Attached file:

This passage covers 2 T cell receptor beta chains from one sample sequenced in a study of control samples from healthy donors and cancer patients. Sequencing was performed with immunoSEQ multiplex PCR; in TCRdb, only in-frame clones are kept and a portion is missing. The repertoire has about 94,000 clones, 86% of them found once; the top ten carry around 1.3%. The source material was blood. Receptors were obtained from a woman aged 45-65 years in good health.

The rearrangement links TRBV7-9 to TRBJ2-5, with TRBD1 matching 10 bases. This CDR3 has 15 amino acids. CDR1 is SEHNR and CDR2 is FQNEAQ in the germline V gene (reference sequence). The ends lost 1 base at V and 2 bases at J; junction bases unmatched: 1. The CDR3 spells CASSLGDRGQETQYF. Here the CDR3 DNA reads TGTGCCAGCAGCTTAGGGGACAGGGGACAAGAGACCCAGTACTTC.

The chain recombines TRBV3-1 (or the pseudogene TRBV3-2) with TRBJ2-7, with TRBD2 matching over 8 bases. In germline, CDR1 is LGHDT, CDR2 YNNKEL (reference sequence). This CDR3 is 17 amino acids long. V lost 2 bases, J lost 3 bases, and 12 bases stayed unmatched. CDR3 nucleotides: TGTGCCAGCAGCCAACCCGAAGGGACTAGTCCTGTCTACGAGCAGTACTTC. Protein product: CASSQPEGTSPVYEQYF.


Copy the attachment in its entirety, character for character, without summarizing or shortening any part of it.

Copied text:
This passage covers 2 T cell receptor beta chains from one sample sequenced in a study of control samples from healthy donors and cancer patients. Sequencing was performed with immunoSEQ multiplex PCR; in TCRdb, only in-frame clones are kept and a portion is missing. The repertoire has about 94,000 clones, 86% of them found once; the top ten carry around 1.3%. The source material was blood. Receptors were obtained from a woman aged 45-65 years in good health.

The rearrangement links TRBV7-9 to TRBJ2-5, with TRBD1 matching 10 bases. This CDR3 has 15 amino acids. CDR1 is SEHNR and CDR2 is FQNEAQ in the germline V gene (reference sequence). The ends lost 1 base at V and 2 bases at J; junction bases unmatched: 1. The CDR3 spells CASSLGDRGQETQYF. Here the CDR3 DNA reads TGTGCCAGCAGCTTAGGGGACAGGGGACAAGAGACCCAGTACTTC.

The chain recombines TRBV3-1 (or the pseudogene TRBV3-2) with TRBJ2-7, with TRBD2 matching over 8 bases. In germline, CDR1 is LGHDT, CDR2 YNNKEL (reference sequence). This CDR3 is 17 amino acids long. V lost 2 bases, J lost 3 bases, and 12 bases stayed unmatched. CDR3 nucleotides: TGTGCCAGCAGCCAACCCGAAGGGACTAGTCCTGTCTACGAGCAGTACTTC. Protein product: CASSQPEGTSPVYEQYF.